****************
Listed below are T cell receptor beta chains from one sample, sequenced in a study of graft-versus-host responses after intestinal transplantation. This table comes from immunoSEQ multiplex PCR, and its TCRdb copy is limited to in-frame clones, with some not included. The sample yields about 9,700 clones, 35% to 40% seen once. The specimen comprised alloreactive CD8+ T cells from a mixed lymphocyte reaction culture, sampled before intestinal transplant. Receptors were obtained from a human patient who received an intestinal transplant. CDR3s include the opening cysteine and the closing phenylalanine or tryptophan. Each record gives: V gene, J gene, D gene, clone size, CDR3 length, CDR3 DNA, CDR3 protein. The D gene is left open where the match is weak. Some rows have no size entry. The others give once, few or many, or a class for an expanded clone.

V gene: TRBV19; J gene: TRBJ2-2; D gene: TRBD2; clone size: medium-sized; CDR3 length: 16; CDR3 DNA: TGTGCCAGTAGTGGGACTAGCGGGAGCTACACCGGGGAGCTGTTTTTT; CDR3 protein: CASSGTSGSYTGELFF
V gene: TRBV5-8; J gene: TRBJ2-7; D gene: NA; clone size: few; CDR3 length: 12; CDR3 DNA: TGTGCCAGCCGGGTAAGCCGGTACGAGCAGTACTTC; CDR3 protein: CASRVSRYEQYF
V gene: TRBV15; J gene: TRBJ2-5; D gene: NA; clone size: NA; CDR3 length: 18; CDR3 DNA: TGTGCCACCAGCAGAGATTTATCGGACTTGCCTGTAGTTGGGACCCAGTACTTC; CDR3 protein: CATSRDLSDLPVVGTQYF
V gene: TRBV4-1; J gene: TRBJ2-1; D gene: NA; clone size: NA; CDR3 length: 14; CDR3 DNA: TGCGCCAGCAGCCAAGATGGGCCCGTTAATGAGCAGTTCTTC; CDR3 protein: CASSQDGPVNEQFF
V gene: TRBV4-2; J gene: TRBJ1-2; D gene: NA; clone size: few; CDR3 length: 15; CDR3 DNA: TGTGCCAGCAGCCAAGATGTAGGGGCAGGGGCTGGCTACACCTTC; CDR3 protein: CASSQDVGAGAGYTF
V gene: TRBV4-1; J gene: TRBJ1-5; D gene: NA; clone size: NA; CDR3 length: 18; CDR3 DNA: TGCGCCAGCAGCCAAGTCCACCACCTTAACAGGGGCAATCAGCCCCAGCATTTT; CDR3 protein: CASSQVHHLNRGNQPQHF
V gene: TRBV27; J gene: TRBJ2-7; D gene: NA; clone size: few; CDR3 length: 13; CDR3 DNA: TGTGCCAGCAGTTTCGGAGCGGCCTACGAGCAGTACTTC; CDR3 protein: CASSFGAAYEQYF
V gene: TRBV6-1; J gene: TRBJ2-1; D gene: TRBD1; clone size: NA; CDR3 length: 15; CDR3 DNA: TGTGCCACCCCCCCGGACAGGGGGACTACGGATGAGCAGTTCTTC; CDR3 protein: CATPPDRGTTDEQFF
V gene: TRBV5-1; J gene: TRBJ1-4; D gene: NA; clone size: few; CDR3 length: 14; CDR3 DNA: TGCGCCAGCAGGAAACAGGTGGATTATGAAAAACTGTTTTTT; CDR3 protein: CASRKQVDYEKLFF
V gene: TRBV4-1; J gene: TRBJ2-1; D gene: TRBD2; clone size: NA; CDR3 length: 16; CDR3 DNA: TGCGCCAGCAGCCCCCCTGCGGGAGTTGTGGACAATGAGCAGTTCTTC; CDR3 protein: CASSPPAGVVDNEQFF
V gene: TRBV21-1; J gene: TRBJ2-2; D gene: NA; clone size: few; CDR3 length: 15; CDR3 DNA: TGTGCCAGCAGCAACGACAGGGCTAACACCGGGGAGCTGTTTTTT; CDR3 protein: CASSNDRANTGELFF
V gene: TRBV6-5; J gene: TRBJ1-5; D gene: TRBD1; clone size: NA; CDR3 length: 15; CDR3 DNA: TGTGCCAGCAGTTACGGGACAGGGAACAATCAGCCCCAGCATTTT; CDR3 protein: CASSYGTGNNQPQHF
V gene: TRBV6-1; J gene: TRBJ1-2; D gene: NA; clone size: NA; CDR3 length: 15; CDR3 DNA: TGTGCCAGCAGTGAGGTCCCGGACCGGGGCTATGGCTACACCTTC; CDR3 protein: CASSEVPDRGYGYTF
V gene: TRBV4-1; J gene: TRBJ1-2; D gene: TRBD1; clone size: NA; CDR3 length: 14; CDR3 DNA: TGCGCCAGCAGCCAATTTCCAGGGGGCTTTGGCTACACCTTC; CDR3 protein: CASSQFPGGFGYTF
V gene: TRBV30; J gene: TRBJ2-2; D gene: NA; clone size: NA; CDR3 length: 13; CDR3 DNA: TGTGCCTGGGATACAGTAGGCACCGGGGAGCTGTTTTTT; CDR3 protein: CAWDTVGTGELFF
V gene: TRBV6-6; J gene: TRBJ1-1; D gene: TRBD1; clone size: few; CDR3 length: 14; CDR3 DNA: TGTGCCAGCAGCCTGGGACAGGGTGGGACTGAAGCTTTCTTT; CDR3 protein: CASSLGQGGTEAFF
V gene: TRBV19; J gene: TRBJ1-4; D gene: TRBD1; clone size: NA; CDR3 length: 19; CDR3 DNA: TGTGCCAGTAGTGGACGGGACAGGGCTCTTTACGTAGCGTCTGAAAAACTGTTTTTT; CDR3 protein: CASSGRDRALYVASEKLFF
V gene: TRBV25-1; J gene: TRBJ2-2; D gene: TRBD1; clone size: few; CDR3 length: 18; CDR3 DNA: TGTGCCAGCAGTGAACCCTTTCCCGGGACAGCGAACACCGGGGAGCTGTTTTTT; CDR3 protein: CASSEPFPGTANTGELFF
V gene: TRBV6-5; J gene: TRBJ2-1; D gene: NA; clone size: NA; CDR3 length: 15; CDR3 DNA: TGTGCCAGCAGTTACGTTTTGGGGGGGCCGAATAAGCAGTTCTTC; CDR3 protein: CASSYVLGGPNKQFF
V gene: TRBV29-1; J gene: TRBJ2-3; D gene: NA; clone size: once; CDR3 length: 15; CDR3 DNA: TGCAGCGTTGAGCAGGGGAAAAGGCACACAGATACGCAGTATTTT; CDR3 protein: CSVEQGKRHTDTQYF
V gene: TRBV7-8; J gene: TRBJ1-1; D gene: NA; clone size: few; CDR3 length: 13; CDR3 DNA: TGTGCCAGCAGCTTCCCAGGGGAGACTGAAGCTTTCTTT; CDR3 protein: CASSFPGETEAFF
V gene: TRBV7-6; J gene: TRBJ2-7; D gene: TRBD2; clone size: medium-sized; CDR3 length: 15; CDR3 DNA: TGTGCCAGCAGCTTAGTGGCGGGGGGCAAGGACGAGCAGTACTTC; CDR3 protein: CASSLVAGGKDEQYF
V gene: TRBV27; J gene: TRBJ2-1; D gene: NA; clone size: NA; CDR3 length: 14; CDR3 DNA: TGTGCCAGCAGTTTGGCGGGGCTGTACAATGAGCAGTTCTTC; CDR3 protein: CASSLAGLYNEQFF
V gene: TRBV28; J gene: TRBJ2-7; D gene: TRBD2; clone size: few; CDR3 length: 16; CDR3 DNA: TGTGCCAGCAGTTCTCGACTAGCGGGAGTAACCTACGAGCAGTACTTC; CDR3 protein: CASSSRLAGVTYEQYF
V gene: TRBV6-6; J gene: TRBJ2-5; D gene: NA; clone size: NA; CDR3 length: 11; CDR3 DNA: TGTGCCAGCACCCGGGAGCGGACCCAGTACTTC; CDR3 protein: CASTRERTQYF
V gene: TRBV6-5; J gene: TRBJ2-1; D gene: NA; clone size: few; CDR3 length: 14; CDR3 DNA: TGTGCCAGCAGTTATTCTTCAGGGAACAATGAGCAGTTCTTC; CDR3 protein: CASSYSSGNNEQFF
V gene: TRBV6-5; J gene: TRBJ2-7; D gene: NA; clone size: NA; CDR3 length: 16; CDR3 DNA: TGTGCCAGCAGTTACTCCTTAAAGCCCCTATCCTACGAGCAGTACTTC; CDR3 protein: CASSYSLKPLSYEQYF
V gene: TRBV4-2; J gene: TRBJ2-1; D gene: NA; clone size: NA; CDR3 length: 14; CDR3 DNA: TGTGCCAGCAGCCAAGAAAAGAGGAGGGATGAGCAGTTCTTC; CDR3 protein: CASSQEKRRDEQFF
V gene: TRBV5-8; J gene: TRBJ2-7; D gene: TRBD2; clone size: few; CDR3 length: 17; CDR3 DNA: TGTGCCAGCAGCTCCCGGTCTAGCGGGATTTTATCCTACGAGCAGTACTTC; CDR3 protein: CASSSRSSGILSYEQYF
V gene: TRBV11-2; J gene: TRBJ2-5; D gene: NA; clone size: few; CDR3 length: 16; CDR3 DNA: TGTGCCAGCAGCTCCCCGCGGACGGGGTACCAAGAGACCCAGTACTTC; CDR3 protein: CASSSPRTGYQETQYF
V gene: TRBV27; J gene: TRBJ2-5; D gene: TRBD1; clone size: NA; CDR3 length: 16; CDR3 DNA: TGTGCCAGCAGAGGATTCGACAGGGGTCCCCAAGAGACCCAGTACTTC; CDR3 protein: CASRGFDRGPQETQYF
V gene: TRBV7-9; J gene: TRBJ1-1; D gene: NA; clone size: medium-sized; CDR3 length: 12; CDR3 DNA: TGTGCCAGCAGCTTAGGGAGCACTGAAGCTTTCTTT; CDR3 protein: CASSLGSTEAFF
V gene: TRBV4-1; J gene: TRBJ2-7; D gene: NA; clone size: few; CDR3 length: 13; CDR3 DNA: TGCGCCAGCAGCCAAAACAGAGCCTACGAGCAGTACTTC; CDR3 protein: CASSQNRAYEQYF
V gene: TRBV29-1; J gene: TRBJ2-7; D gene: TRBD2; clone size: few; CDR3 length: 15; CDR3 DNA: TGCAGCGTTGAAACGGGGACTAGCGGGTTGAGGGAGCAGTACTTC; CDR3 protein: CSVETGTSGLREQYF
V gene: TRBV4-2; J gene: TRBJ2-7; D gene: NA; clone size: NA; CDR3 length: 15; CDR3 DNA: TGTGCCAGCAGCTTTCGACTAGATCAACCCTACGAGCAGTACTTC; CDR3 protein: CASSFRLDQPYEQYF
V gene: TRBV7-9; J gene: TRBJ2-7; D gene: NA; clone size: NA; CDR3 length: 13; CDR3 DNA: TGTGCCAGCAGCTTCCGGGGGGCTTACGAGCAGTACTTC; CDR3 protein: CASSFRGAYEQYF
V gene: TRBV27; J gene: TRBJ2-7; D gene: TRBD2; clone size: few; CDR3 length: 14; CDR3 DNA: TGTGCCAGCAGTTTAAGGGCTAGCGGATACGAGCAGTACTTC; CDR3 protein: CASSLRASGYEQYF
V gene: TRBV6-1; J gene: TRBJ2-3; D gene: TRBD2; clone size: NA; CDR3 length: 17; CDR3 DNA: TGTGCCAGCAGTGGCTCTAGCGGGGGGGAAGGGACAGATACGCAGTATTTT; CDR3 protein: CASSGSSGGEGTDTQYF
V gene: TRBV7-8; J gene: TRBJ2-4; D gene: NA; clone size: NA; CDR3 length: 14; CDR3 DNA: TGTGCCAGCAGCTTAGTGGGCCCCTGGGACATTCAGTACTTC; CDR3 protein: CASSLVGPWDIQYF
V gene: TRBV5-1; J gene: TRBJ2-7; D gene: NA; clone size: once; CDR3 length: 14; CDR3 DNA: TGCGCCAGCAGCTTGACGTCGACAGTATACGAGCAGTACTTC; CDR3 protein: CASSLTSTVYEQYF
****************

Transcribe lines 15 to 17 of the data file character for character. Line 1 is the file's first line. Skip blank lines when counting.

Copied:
V gene: TRBV4-1; J gene: TRBJ1-2; D gene: TRBD1; clone size: NA; CDR3 length: 14; CDR3 DNA: TGCGCCAGCAGCCAATTTCCAGGGGGCTTTGGCTACACCTTC; CDR3 protein: CASSQFPGGFGYTF
V gene: TRBV30; J gene: TRBJ2-2; D gene: NA; clone size: NA; CDR3 length: 13; CDR3 DNA: TGTGCCTGGGATACAGTAGGCACCGGGGAGCTGTTTTTT; CDR3 protein: CAWDTVGTGELFF
V gene: TRBV6-6; J gene: TRBJ1-1; D gene: TRBD1; clone size: few; CDR3 length: 14; CDR3 DNA: TGTGCCAGCAGCCTGGGACAGGGTGGGACTGAAGCTTTCTTT; CDR3 protein: CASSLGQGGTEAFF